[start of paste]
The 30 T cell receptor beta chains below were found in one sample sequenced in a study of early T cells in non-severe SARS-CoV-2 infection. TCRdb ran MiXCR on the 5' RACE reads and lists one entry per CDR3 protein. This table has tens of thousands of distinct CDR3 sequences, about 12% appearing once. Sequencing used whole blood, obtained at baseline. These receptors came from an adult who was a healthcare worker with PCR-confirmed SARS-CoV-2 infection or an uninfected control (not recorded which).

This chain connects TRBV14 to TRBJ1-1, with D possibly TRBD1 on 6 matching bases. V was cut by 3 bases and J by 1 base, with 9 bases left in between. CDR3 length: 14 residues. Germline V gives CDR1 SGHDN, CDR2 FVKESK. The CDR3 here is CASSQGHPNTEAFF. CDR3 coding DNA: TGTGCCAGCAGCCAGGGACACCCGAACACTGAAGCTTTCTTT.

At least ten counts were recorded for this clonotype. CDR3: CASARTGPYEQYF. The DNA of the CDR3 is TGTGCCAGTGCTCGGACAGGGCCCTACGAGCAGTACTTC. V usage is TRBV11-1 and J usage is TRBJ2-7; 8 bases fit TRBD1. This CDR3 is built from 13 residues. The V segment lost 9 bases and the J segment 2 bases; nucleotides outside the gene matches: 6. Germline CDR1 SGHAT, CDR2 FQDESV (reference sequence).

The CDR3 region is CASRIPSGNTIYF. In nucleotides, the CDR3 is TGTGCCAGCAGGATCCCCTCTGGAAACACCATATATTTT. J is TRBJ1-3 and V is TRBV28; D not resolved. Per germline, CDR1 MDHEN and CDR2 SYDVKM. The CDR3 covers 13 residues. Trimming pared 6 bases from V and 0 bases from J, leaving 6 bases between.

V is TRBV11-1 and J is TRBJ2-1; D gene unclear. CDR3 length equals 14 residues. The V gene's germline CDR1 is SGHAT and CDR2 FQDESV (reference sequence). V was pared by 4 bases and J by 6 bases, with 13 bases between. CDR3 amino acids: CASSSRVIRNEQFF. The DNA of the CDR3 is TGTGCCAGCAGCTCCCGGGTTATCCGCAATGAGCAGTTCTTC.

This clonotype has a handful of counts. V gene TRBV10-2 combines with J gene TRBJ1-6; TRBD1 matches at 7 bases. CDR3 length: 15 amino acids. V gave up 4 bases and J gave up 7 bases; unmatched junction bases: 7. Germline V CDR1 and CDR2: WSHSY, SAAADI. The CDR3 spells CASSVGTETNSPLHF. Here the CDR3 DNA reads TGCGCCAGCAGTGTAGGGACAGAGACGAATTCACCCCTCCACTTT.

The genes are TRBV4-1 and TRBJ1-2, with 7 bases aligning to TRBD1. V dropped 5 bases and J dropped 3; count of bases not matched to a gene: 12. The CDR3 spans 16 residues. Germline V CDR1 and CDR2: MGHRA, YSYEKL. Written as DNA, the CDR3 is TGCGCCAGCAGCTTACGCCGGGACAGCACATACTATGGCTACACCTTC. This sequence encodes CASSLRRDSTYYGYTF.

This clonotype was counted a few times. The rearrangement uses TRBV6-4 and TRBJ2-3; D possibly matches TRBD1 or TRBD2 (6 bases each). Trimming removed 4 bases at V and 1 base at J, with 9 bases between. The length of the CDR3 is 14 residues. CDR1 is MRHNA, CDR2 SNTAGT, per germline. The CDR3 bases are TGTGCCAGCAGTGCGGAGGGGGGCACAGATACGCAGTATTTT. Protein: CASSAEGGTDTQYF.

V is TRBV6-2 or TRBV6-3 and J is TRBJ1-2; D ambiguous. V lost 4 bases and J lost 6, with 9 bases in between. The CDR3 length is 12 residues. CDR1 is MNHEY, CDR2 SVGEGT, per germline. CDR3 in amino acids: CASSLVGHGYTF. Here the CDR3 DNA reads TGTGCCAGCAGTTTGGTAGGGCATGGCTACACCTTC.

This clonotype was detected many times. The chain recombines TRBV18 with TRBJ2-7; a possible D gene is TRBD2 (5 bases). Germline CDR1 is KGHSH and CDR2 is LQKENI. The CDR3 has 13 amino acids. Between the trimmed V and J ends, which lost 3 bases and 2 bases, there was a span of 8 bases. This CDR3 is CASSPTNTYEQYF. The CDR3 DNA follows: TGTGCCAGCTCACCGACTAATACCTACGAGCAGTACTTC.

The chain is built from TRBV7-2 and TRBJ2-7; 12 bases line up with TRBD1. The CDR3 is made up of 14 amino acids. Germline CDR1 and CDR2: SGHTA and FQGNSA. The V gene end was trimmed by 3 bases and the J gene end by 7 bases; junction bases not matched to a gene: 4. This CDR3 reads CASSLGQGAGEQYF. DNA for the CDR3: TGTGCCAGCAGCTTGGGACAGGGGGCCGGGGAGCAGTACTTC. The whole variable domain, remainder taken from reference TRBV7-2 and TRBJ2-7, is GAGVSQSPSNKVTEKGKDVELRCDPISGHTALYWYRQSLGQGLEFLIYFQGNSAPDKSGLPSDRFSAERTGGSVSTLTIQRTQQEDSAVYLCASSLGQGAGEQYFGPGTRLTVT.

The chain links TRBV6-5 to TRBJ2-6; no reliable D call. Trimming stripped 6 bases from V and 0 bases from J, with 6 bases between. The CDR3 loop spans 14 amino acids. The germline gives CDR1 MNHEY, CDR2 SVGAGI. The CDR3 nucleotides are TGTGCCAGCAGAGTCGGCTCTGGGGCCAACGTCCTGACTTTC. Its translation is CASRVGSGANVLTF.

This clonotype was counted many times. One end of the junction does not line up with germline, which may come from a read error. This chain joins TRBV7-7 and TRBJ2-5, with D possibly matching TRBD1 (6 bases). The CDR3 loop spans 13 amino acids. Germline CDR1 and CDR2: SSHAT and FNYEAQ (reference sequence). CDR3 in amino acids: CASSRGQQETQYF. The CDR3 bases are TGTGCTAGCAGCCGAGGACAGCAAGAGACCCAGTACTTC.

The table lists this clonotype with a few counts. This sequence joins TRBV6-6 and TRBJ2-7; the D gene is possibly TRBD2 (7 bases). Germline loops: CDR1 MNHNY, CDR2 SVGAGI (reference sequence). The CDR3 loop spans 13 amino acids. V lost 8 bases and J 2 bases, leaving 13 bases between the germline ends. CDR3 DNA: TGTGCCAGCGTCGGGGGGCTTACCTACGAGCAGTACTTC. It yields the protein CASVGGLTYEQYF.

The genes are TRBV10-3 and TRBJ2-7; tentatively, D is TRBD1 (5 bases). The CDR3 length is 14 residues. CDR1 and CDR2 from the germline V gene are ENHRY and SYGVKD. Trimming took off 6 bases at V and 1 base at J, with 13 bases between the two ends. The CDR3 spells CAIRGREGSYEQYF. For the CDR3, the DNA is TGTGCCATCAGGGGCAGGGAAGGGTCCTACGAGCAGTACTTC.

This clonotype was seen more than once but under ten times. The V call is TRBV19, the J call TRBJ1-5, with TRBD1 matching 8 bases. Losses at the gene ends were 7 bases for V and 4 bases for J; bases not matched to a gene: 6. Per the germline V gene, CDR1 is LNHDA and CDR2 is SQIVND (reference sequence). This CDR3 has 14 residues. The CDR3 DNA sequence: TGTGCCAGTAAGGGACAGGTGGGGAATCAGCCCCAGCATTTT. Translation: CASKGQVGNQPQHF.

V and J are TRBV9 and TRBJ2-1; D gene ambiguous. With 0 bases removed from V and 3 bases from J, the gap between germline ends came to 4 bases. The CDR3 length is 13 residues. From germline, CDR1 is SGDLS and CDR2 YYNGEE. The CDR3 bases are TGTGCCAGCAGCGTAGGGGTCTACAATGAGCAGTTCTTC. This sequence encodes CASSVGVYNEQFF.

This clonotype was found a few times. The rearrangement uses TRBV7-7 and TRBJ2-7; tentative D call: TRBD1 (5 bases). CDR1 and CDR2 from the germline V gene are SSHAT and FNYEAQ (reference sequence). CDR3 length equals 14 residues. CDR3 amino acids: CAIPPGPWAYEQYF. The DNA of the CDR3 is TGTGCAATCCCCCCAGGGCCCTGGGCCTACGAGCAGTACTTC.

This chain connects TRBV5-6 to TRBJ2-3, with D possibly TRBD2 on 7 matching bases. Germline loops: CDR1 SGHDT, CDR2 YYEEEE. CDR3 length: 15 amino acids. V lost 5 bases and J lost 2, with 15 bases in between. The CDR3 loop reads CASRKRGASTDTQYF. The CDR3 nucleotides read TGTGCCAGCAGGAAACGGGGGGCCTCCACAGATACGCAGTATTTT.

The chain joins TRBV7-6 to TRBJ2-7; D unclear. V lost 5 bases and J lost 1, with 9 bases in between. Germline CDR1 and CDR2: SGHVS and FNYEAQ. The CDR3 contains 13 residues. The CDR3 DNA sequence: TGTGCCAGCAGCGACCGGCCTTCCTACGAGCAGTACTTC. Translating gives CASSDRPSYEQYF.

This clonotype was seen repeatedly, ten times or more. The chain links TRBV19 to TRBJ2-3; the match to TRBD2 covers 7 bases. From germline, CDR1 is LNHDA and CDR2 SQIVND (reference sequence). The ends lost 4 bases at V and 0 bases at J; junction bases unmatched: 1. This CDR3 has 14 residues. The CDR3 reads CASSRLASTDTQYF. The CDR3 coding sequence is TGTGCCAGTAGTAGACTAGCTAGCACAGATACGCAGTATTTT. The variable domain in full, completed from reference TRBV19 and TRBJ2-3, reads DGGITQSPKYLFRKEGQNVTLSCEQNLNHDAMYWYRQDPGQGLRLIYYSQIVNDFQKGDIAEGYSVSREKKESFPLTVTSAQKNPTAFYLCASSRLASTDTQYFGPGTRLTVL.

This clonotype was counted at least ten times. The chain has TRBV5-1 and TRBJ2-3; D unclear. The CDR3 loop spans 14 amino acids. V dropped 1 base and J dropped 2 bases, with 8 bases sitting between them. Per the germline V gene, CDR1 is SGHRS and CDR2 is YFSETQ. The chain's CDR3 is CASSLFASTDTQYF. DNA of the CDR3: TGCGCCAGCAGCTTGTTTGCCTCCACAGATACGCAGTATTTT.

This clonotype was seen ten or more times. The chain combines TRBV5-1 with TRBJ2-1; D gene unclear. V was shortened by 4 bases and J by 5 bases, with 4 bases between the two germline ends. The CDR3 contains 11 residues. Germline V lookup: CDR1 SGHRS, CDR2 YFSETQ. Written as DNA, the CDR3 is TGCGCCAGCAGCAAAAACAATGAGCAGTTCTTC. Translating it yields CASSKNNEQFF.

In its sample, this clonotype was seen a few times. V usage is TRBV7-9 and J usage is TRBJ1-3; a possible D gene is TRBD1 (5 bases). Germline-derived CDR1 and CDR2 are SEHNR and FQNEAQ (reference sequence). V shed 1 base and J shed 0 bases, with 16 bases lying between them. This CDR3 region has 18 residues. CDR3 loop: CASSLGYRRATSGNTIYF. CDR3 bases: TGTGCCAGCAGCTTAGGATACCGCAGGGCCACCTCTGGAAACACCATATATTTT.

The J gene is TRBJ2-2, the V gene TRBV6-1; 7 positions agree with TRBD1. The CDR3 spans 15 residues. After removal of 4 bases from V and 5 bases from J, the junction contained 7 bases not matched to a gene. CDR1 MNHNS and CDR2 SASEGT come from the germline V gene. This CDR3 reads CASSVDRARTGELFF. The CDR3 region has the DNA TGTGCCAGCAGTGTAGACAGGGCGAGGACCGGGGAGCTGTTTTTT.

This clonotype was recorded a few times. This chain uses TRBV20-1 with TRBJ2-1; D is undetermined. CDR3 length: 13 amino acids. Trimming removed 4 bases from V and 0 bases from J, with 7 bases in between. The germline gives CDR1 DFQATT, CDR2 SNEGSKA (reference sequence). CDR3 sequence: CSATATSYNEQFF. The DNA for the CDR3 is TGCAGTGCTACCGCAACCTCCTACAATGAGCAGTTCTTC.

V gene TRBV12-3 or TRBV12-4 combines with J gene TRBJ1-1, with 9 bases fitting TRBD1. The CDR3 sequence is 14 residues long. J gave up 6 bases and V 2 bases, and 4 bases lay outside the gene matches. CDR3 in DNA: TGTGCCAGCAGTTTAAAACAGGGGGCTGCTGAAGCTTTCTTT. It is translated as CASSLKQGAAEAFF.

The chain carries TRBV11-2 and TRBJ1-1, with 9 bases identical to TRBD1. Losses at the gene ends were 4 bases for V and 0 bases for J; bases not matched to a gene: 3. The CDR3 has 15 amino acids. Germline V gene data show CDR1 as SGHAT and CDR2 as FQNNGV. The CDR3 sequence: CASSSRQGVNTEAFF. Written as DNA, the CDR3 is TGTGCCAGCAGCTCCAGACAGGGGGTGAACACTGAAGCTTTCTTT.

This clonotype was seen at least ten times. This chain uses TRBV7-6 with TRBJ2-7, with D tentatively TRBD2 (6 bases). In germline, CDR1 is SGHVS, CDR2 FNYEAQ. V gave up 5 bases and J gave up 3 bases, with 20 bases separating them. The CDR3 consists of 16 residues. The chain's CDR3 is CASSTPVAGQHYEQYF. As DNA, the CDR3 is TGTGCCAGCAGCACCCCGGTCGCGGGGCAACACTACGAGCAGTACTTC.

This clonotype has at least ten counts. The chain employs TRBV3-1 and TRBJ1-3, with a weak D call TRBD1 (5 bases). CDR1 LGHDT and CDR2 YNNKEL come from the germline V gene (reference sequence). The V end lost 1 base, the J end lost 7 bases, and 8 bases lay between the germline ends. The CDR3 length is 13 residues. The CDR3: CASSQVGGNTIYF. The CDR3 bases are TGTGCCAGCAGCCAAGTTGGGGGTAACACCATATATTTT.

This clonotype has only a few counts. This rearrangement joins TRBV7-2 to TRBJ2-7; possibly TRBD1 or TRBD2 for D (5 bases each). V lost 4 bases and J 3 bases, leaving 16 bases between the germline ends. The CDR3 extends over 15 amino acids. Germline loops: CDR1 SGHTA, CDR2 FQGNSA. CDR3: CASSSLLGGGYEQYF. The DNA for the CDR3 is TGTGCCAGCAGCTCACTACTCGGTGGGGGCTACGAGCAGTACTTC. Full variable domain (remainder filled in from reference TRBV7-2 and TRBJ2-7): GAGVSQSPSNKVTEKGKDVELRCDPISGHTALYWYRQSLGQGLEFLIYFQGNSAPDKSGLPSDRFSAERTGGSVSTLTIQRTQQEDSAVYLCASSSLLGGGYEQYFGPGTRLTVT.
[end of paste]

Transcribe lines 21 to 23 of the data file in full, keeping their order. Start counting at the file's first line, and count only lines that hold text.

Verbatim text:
This clonotype was seen repeatedly, ten times or more. The chain links TRBV19 to TRBJ2-3; the match to TRBD2 covers 7 bases. From germline, CDR1 is LNHDA and CDR2 SQIVND (reference sequence). The ends lost 4 bases at V and 0 bases at J; junction bases unmatched: 1. This CDR3 has 14 residues. The CDR3 reads CASSRLASTDTQYF. The CDR3 coding sequence is TGTGCCAGTAGTAGACTAGCTAGCACAGATACGCAGTATTTT. The variable domain in full, completed from reference TRBV19 and TRBJ2-3, reads DGGITQSPKYLFRKEGQNVTLSCEQNLNHDAMYWYRQDPGQGLRLIYYSQIVNDFQKGDIAEGYSVSREKKESFPLTVTSAQKNPTAFYLCASSRLASTDTQYFGPGTRLTVL.

This clonotype was counted at least ten times. The chain has TRBV5-1 and TRBJ2-3; D unclear. The CDR3 loop spans 14 amino acids. V dropped 1 base and J dropped 2 bases, with 8 bases sitting between them. Per the germline V gene, CDR1 is SGHRS and CDR2 is YFSETQ. The chain's CDR3 is CASSLFASTDTQYF. DNA of the CDR3: TGCGCCAGCAGCTTGTTTGCCTCCACAGATACGCAGTATTTT.

This clonotype was seen ten or more times. The chain combines TRBV5-1 with TRBJ2-1; D gene unclear. V was shortened by 4 bases and J by 5 bases, with 4 bases between the two germline ends. The CDR3 contains 11 residues. Germline V lookup: CDR1 SGHRS, CDR2 YFSETQ. Written as DNA, the CDR3 is TGCGCCAGCAGCAAAAACAATGAGCAGTTCTTC. Translating it yields CASSKNNEQFF.